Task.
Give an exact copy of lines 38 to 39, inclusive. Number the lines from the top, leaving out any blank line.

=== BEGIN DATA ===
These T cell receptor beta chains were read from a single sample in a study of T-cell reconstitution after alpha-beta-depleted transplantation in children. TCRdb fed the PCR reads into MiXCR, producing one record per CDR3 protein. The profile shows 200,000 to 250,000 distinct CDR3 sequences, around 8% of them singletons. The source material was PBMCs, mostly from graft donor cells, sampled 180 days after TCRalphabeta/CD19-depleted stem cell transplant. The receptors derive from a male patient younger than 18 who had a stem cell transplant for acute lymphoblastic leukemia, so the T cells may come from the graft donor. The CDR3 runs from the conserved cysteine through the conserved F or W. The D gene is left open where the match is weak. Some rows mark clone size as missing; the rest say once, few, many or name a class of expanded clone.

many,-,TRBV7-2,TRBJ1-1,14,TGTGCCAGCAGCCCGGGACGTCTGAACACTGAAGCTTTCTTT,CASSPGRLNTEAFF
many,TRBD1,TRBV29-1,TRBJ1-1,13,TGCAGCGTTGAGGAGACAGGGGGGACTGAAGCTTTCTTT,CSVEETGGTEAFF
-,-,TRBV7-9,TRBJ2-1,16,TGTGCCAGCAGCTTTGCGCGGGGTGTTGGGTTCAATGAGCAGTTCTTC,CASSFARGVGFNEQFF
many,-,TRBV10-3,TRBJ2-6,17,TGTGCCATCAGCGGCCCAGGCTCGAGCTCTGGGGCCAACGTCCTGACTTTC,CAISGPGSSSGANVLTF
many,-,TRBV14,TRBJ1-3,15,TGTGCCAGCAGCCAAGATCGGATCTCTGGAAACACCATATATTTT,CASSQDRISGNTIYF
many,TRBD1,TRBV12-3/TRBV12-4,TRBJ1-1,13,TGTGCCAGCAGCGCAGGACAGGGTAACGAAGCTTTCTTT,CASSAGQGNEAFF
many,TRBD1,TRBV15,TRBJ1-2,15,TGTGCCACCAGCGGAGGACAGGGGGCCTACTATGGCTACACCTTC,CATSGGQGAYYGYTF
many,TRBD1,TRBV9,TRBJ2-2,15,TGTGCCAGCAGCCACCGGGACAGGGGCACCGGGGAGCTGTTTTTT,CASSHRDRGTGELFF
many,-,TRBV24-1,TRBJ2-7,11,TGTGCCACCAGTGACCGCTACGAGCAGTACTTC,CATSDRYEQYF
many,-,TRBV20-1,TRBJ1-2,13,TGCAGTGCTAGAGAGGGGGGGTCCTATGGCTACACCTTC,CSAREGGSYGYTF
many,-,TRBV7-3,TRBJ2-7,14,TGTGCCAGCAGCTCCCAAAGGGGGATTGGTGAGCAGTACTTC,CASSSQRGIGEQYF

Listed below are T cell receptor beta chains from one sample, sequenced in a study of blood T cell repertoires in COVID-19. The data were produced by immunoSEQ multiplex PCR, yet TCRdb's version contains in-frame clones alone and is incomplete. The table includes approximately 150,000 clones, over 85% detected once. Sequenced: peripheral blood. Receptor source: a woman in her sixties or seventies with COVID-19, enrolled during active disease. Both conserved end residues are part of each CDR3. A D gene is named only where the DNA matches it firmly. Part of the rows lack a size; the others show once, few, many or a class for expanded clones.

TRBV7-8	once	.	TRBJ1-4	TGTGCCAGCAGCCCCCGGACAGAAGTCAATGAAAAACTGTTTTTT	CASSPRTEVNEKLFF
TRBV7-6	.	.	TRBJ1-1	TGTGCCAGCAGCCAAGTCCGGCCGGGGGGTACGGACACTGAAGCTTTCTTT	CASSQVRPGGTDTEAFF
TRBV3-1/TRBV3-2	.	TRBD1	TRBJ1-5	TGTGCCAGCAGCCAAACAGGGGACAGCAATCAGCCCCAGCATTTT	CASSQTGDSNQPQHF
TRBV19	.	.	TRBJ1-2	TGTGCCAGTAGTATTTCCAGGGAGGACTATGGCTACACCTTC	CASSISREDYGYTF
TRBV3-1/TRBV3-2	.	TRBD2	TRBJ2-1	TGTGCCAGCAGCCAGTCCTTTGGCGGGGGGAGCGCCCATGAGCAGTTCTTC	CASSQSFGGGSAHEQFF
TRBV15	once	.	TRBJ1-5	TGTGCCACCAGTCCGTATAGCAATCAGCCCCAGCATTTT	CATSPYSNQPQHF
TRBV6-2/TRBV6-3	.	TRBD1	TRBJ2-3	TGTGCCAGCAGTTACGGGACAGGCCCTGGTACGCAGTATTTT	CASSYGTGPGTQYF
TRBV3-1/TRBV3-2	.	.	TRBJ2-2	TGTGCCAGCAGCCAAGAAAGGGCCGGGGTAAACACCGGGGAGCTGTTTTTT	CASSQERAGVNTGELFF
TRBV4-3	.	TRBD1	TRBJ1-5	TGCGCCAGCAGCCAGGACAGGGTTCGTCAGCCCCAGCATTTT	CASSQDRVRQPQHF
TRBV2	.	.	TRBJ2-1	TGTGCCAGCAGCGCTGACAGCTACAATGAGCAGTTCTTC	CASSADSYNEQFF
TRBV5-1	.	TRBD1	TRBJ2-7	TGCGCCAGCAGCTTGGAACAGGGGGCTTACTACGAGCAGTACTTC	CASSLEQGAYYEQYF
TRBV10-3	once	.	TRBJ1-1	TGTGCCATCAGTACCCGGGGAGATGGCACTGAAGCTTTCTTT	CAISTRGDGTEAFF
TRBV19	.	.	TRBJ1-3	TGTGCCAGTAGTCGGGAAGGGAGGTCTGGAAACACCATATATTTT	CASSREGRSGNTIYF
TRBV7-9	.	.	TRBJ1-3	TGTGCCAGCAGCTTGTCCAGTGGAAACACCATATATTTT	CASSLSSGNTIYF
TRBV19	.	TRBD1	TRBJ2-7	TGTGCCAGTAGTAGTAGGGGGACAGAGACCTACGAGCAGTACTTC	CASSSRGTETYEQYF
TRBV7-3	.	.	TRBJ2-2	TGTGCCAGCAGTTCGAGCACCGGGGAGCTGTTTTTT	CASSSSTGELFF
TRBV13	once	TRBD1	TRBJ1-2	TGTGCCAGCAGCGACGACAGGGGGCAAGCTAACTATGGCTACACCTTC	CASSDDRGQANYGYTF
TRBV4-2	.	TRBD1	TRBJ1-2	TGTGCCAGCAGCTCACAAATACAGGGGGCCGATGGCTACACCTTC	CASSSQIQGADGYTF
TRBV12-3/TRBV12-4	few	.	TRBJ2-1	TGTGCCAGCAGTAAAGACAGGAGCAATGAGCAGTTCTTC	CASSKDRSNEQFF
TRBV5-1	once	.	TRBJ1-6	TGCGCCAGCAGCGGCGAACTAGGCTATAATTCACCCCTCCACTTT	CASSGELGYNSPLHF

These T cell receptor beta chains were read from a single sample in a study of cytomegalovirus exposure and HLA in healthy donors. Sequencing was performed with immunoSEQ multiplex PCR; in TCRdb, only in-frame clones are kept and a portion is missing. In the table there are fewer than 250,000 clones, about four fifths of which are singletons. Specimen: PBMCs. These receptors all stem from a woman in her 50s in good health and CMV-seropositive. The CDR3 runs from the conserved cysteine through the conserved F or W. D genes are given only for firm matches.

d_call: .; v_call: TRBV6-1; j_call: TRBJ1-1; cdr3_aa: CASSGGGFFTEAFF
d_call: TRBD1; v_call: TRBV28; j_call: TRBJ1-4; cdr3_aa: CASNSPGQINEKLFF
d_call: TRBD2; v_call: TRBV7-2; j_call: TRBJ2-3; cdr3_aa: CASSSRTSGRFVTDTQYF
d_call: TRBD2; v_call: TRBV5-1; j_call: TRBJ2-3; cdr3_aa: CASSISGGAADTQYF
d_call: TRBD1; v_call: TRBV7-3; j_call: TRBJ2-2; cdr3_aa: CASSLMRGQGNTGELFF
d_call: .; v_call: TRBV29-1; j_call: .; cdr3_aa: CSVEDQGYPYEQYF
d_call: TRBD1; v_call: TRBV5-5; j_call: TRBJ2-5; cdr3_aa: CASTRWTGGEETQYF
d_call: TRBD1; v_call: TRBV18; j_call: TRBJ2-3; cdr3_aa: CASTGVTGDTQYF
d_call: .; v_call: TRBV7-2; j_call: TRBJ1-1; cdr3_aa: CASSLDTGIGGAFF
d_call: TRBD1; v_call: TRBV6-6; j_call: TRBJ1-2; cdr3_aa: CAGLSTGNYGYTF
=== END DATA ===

d_call: TRBD2; v_call: TRBV5-1; j_call: TRBJ2-3; cdr3_aa: CASSISGGAADTQYF
d_call: TRBD1; v_call: TRBV7-3; j_call: TRBJ2-2; cdr3_aa: CASSLMRGQGNTGELFF